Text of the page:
So You Want to Leave Academia

Welcome back to our interview with Cory Ellison, Patent Agent at Morrison & Foerster. In part 2, he provides us with his answers to commonly-asked questions from PhD students and postdocs.

BA: What things can you do while in grad school or as a postdoc in preparation for a non-academic career?

Cory: I think participating in student government and/or having an active role in graduate groups are great options. This will give you exposure to interacting with non-scientists, using networking skills, and will increase your visibility to your graduate peers. Also, I would recommend getting as much practice giving presentations in front of audiences as possible.

BA: What resources did you take advantage of while still in grad school?

Cory: I would attend career fairs and science career-focused seminars; I found these to be quite informative. Your local career services office for graduate students and postdocs likely has a wealth of other resources (e.g. mock interview services, resume and cover letter reviewers, alumni network lists, etc.).

BA: How do you translate the skills you learned in your PhD into marketable skills?

Cory: Scientists are critical thinkers and have exceptional problem-solving skills. Frame your background to leverage your highly desirable critical thinking skills with your immense knowledge of a highly technical area and ability to understand other technical areas outside your personal expertise. Also, during the course of your training you have become an expert in a certain technical field and have an understanding of this field that surpasses that of the vast majority of people. Your immense scientific knowledge is an asset and marketable on its own.

BA: What if I don’t have contacts outside academia?

Cory: Don’t be afraid to reach out and make some contacts outside academia on your own. Talk to your colleagues who are interested in working outside academia and see what they have done or are doing. Look for and join groups on your campus that focus on career paths outside academia.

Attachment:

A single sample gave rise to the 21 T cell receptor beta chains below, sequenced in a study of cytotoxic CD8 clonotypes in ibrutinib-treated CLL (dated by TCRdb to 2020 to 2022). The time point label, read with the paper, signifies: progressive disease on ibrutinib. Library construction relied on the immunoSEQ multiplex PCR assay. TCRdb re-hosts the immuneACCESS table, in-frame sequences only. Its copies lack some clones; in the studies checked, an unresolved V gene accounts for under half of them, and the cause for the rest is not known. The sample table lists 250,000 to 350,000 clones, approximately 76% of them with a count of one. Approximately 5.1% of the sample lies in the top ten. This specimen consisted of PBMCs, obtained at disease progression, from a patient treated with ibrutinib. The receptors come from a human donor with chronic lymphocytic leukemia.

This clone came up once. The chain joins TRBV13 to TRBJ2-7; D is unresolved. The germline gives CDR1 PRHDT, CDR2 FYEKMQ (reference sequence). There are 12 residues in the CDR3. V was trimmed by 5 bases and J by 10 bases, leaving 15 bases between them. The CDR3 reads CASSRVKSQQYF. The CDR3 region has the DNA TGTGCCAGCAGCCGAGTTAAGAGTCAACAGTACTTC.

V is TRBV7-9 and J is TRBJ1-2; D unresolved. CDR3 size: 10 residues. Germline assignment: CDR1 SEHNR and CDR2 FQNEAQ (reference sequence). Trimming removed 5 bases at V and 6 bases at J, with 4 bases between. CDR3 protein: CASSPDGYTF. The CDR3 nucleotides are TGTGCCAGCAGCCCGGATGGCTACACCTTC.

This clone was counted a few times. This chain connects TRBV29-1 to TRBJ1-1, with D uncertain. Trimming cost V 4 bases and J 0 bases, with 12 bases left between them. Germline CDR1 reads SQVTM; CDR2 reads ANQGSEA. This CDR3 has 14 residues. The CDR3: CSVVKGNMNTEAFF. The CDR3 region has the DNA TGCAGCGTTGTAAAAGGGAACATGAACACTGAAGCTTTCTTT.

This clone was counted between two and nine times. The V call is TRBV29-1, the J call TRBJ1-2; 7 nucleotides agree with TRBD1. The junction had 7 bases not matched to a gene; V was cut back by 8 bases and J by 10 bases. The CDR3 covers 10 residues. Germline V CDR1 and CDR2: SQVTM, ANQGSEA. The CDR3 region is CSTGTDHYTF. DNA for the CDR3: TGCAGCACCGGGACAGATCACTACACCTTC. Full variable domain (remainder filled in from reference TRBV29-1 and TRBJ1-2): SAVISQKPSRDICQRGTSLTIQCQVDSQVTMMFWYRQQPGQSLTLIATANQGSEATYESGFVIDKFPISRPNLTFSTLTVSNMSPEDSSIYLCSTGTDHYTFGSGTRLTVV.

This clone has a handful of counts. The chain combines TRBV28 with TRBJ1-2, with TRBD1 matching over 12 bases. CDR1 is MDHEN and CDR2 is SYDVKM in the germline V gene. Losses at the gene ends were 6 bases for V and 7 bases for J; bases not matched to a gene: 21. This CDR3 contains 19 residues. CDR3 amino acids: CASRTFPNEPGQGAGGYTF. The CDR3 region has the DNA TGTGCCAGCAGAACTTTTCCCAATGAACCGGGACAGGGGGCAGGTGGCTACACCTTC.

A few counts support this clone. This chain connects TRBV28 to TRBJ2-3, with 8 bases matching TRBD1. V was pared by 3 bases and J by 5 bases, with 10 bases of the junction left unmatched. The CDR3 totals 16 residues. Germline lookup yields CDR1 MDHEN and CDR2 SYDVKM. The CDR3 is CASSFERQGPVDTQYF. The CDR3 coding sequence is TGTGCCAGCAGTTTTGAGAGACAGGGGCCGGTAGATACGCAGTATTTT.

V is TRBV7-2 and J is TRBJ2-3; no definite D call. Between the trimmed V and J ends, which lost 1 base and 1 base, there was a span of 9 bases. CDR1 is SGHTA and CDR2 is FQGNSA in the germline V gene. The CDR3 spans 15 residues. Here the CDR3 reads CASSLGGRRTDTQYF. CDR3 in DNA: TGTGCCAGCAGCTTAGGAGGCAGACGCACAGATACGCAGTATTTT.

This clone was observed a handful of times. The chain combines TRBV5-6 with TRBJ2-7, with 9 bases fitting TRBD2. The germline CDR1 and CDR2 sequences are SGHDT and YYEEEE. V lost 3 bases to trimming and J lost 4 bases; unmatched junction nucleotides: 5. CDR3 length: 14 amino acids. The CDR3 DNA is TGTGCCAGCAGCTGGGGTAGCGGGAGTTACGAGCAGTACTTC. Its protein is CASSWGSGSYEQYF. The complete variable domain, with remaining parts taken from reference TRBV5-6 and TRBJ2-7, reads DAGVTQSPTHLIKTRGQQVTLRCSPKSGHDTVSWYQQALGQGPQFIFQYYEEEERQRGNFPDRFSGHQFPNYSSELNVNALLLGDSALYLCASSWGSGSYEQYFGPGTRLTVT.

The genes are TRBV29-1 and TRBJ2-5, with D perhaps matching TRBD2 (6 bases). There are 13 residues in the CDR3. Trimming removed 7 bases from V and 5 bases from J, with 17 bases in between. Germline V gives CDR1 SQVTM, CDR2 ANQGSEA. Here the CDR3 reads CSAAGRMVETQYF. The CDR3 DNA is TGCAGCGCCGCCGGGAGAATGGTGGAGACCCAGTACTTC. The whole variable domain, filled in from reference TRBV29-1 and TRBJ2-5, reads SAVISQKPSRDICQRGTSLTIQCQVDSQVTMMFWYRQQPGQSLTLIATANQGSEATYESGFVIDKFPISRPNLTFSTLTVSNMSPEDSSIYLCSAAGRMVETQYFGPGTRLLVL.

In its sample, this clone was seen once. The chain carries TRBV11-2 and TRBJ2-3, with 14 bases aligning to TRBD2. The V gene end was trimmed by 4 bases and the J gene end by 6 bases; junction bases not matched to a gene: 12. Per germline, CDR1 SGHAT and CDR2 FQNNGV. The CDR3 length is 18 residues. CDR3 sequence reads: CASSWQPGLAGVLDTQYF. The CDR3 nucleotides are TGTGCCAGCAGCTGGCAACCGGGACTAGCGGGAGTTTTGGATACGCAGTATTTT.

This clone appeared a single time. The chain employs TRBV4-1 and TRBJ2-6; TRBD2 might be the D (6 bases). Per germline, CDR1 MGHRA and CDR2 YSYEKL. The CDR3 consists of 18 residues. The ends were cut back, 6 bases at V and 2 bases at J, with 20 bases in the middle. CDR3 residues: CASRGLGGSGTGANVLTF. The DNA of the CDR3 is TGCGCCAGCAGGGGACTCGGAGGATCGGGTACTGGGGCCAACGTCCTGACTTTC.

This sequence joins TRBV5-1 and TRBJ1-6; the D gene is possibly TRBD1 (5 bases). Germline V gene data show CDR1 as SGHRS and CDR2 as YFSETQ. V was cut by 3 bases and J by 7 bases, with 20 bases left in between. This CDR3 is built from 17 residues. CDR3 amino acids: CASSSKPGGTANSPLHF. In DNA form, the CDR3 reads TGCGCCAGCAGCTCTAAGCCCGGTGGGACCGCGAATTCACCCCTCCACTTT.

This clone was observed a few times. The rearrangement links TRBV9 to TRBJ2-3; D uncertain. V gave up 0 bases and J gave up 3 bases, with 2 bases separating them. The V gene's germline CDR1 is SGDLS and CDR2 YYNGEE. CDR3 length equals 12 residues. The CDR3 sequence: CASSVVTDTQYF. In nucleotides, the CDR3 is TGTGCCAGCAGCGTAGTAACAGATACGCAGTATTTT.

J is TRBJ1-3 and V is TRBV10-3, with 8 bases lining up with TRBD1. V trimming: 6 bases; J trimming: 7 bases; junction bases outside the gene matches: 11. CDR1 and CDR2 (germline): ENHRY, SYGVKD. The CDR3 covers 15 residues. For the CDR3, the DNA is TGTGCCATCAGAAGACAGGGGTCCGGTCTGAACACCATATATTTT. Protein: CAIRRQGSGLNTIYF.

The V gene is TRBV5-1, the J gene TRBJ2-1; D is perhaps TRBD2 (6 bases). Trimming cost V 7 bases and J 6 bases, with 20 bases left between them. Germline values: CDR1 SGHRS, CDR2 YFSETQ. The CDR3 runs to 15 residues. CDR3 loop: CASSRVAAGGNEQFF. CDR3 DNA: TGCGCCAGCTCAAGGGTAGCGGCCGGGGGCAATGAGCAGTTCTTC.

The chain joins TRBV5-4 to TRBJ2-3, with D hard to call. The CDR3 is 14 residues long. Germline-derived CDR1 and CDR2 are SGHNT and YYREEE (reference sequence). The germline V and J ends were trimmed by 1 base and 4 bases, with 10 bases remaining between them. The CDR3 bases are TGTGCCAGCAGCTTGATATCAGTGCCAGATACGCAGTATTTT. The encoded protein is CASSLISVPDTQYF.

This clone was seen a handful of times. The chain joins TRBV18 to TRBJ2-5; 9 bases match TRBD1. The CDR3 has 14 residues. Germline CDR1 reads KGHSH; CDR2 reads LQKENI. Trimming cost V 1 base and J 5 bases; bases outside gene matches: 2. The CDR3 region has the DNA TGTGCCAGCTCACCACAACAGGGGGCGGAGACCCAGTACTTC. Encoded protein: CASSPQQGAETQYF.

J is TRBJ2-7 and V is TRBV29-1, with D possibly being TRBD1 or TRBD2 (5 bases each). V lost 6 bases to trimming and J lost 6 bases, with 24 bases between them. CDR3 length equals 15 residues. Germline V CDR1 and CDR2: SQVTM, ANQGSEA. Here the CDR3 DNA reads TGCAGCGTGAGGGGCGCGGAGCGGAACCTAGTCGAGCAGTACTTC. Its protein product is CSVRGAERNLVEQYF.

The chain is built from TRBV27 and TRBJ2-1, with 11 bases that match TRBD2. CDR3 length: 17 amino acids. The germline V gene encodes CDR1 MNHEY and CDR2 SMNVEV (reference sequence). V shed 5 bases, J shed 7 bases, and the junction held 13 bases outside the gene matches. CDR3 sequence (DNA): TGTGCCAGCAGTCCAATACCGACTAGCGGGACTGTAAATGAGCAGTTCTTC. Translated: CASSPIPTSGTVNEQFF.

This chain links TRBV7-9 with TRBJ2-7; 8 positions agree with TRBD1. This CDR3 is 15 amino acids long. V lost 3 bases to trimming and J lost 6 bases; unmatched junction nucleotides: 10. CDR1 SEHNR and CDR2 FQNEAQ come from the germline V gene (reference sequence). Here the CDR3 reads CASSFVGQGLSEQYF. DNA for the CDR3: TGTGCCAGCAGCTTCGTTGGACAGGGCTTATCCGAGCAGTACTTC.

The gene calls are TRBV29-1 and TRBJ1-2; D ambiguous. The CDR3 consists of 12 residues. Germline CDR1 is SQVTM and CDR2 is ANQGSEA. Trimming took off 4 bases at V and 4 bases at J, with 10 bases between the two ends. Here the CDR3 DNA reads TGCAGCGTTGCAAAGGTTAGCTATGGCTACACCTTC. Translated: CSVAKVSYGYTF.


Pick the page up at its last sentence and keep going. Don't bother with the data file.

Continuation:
BA: What if I don’t know which employers want to hire PhDs?

Cory: Similar to above, don’t be afraid to contact an employer, explain who you are and what your background is, and ask them what opportunities they might have for individuals with this background. Also, talk to your lab mates and colleagues. What are their plans after their current position? Where are their scientist friends working? Networking with others can be extremely informative and open up all sorts of opportunities.

BA: Should you do a postdoc?

Cory: I think this depends on what particular goals you have for doing the postdoc. I don’t see how this could be harmful, but it may not be particularly necessary depending on what line of work you would like to pursue after the postdoc. Perhaps if you feel there was some aspect of your graduate training that you would like to explore further in a postdoc, I can see how this would make sense.

BA: I don’t know how to network effectively or present myself to a non-academic audience – how do I learn these skills?

Cory MOFOCory: I think a good place to start is to practice actually communicating science to non-scientists. For example, explain your thesis project to your non-scientist friends and family members. Are they following you? Are they asking you follow-up questions? If the answer is no, you should re-think how you are delivering the information and/or the complexity of the information you are presenting. I’ve found that analogies are very helpful and I almost always try to analogize what I’m communicating to something more general/widely understandable. Also, know your audience. Having a sense of what your audience knows and does not know can help you fine-tune your delivery.

BA: Is there a culture change outside of academia I should be prepared for?

Cory: I think the answer to this is “yes” insofar as there is also a culture change at your local grocery store (for example) relative to your academic environment. The degree of the culture change is probably highly variable depending on the career path, but you are very likely to interact with non-scientists and should be prepared to communicate with them as a person (not just as a scientist).

BA: Do you have any comments on the narrative of “traditional” academic career path vs. “exceptional” non-academic career path?

Cory: I have never really understood the need for career choice qualifiers, similar to the narrative of “leaving academia.” Since most PhD scientists won’t become PIs, you could also argue that a career in academia is a “non-traditional academic career path” for scientists. At the end of the day, it shouldn’t matter how others label your choices. You should pursue whatever career interests you personally, not one that you think you are supposed to do.

BA: Thank you for taking the time to answer so many questions!